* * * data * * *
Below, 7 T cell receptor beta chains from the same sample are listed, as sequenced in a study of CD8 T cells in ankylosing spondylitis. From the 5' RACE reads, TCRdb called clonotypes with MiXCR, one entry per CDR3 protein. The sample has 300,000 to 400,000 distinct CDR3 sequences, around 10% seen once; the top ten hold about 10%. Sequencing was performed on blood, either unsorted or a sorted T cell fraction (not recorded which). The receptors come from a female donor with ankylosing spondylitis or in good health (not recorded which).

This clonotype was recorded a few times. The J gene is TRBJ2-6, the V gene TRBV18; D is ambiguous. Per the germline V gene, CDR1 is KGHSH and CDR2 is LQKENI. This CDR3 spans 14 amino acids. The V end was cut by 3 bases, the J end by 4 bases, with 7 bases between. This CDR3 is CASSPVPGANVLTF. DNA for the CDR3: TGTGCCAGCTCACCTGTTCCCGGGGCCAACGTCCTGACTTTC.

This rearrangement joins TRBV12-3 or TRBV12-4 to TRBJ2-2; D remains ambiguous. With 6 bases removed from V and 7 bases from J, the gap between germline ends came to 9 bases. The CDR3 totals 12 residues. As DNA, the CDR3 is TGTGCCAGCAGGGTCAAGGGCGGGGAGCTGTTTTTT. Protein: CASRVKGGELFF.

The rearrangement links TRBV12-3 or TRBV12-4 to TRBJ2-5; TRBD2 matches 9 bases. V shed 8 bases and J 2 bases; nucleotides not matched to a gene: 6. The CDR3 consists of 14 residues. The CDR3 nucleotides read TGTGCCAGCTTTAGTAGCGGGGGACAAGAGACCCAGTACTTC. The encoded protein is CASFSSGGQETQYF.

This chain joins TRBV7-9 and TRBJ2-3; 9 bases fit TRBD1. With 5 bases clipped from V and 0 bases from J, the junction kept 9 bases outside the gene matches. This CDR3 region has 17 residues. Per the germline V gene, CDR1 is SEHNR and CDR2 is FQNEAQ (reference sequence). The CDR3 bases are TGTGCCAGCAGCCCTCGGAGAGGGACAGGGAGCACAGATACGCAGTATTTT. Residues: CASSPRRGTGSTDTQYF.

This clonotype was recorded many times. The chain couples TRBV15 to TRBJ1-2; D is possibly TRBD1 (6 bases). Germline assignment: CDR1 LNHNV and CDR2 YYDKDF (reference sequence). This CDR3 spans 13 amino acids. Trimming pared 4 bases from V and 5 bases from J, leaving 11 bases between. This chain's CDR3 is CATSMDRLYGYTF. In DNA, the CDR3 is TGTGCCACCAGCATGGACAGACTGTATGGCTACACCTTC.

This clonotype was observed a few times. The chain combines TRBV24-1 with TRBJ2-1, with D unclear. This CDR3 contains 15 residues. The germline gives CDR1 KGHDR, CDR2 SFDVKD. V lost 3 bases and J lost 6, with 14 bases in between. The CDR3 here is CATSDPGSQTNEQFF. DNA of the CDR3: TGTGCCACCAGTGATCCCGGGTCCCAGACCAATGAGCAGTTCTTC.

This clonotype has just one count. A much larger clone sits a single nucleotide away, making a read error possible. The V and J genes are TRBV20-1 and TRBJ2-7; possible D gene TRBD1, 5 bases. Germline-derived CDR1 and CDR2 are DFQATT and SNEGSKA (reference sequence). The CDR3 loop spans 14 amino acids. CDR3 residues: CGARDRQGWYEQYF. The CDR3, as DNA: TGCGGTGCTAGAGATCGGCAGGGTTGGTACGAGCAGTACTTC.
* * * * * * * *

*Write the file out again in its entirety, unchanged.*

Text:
Below, 7 T cell receptor beta chains from the same sample are listed, as sequenced in a study of CD8 T cells in ankylosing spondylitis. From the 5' RACE reads, TCRdb called clonotypes with MiXCR, one entry per CDR3 protein. The sample has 300,000 to 400,000 distinct CDR3 sequences, around 10% seen once; the top ten hold about 10%. Sequencing was performed on blood, either unsorted or a sorted T cell fraction (not recorded which). The receptors come from a female donor with ankylosing spondylitis or in good health (not recorded which).

This clonotype was recorded a few times. The J gene is TRBJ2-6, the V gene TRBV18; D is ambiguous. Per the germline V gene, CDR1 is KGHSH and CDR2 is LQKENI. This CDR3 spans 14 amino acids. The V end was cut by 3 bases, the J end by 4 bases, with 7 bases between. This CDR3 is CASSPVPGANVLTF. DNA for the CDR3: TGTGCCAGCTCACCTGTTCCCGGGGCCAACGTCCTGACTTTC.

This rearrangement joins TRBV12-3 or TRBV12-4 to TRBJ2-2; D remains ambiguous. With 6 bases removed from V and 7 bases from J, the gap between germline ends came to 9 bases. The CDR3 totals 12 residues. As DNA, the CDR3 is TGTGCCAGCAGGGTCAAGGGCGGGGAGCTGTTTTTT. Protein: CASRVKGGELFF.

The rearrangement links TRBV12-3 or TRBV12-4 to TRBJ2-5; TRBD2 matches 9 bases. V shed 8 bases and J 2 bases; nucleotides not matched to a gene: 6. The CDR3 consists of 14 residues. The CDR3 nucleotides read TGTGCCAGCTTTAGTAGCGGGGGACAAGAGACCCAGTACTTC. The encoded protein is CASFSSGGQETQYF.

This chain joins TRBV7-9 and TRBJ2-3; 9 bases fit TRBD1. With 5 bases clipped from V and 0 bases from J, the junction kept 9 bases outside the gene matches. This CDR3 region has 17 residues. Per the germline V gene, CDR1 is SEHNR and CDR2 is FQNEAQ (reference sequence). The CDR3 bases are TGTGCCAGCAGCCCTCGGAGAGGGACAGGGAGCACAGATACGCAGTATTTT. Residues: CASSPRRGTGSTDTQYF.

This clonotype was recorded many times. The chain couples TRBV15 to TRBJ1-2; D is possibly TRBD1 (6 bases). Germline assignment: CDR1 LNHNV and CDR2 YYDKDF (reference sequence). This CDR3 spans 13 amino acids. Trimming pared 4 bases from V and 5 bases from J, leaving 11 bases between. This chain's CDR3 is CATSMDRLYGYTF. In DNA, the CDR3 is TGTGCCACCAGCATGGACAGACTGTATGGCTACACCTTC.

This clonotype was observed a few times. The chain combines TRBV24-1 with TRBJ2-1, with D unclear. This CDR3 contains 15 residues. The germline gives CDR1 KGHDR, CDR2 SFDVKD. V lost 3 bases and J lost 6, with 14 bases in between. The CDR3 here is CATSDPGSQTNEQFF. DNA of the CDR3: TGTGCCACCAGTGATCCCGGGTCCCAGACCAATGAGCAGTTCTTC.

This clonotype has just one count. A much larger clone sits a single nucleotide away, making a read error possible. The V and J genes are TRBV20-1 and TRBJ2-7; possible D gene TRBD1, 5 bases. Germline-derived CDR1 and CDR2 are DFQATT and SNEGSKA (reference sequence). The CDR3 loop spans 14 amino acids. CDR3 residues: CGARDRQGWYEQYF. The CDR3, as DNA: TGCGGTGCTAGAGATCGGCAGGGTTGGTACGAGCAGTACTTC.